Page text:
Cubism is an early-20th-century avant-garde art movement that revolutionized European painting and sculpture, and inspired related movements in music, literature and architecture. Cubism has been considered the most influential art movement of the 20th century. The term is broadly used in association with a wide variety of art produced in Paris (Montmartre, Montparnasse and Puteaux) during the 1910s and extending through the 1920s.
The movement was pioneered by Georges Braque and Pablo Picasso, joined by Andre Lhote, Jean Metzinger, Albert Gleizes, Robert Delaunay, Henri Le Fauconnier, Fernand Léger and Juan Gris. A primary influence that led to Cubism was the representation of three-dimensional form in the late works of Paul Cézanne. A retrospective of Cézanne's paintings had been held at the Salon d'Automne of 1904, current works were displayed at the 1905 and 1906 Salon d'Automne, followed by two commemorative retrospectives after his death in 1907.
In Cubist artwork, objects are analyzed, broken up and reassembled in an abstracted form—instead of depicting objects from a single viewpoint, the artist depicts the subject from a multitude of viewpoints to represent the subject in a greater context.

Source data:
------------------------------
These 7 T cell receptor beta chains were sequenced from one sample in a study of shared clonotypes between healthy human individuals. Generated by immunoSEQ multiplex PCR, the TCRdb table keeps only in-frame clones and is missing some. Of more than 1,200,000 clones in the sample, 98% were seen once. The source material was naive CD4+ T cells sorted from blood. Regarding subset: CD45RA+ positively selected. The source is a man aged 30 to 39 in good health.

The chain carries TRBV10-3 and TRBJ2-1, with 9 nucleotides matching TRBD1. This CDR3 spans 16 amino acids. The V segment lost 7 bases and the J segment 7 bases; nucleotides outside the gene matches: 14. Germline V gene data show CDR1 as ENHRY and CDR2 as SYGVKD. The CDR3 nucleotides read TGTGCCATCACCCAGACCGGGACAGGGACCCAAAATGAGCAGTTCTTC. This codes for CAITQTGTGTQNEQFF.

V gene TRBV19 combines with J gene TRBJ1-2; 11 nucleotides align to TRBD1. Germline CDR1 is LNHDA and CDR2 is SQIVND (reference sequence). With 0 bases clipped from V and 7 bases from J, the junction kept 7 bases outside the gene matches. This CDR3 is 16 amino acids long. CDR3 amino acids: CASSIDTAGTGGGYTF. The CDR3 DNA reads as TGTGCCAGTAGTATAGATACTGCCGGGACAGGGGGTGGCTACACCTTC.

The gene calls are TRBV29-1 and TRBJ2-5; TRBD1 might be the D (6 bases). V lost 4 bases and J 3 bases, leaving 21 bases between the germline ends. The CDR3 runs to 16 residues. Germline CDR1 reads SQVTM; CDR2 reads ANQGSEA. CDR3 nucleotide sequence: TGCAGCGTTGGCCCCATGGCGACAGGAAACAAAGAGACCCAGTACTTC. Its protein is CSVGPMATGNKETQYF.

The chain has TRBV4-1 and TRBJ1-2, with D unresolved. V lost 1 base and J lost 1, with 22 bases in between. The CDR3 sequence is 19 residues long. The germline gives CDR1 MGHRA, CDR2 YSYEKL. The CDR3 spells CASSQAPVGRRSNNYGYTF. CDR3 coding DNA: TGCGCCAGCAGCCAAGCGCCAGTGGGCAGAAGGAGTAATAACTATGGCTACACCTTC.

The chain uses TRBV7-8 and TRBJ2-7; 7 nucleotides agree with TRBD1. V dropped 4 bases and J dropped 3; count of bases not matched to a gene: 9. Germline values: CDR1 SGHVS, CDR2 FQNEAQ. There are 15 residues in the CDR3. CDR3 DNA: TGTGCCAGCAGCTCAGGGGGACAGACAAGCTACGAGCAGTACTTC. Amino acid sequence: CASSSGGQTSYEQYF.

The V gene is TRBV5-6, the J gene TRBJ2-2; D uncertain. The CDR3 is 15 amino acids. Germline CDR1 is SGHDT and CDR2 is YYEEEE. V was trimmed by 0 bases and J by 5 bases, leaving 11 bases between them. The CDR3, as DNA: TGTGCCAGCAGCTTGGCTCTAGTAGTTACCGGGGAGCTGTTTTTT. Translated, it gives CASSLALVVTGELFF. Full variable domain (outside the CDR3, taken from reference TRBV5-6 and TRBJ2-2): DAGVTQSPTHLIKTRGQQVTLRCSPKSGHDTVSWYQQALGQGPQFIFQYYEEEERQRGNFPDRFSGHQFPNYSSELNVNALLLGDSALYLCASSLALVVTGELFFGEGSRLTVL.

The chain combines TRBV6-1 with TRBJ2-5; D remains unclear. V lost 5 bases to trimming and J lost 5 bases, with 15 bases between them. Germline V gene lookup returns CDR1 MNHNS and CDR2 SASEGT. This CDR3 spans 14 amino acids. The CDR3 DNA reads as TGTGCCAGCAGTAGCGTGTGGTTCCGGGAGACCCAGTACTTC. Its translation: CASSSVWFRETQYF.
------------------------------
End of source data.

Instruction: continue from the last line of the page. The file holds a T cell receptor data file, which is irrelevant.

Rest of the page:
The impact of Cubism was far-reaching and wide-ranging. Cubism spread rapidly across the globe and in doing so evolved to a greater or lesser extent. In essence, Cubism was the origin of an evolutionary process that produced diversity; it was the antecedent of diverse art movements.
In France, offshoots of Cubism developed, including Orphism, Abstract art and later Purism. In other countries Futurism, Suprematism, Dada, Constructivism, De Stijl and Art Deco developed in response to Cubism. Early Futurist paintings hold in common with Cubism the fusing of the past and the present, the representation of different views of the subject pictured at the same time, also called multiple perspective, simultaneity or multiplicity, while Constructivism was influenced by Picasso's technique of constructing sculpture from separate elements. Other common threads between these disparate movements include the faceting or simplification of geometric forms, and the association of mechanization and modern life.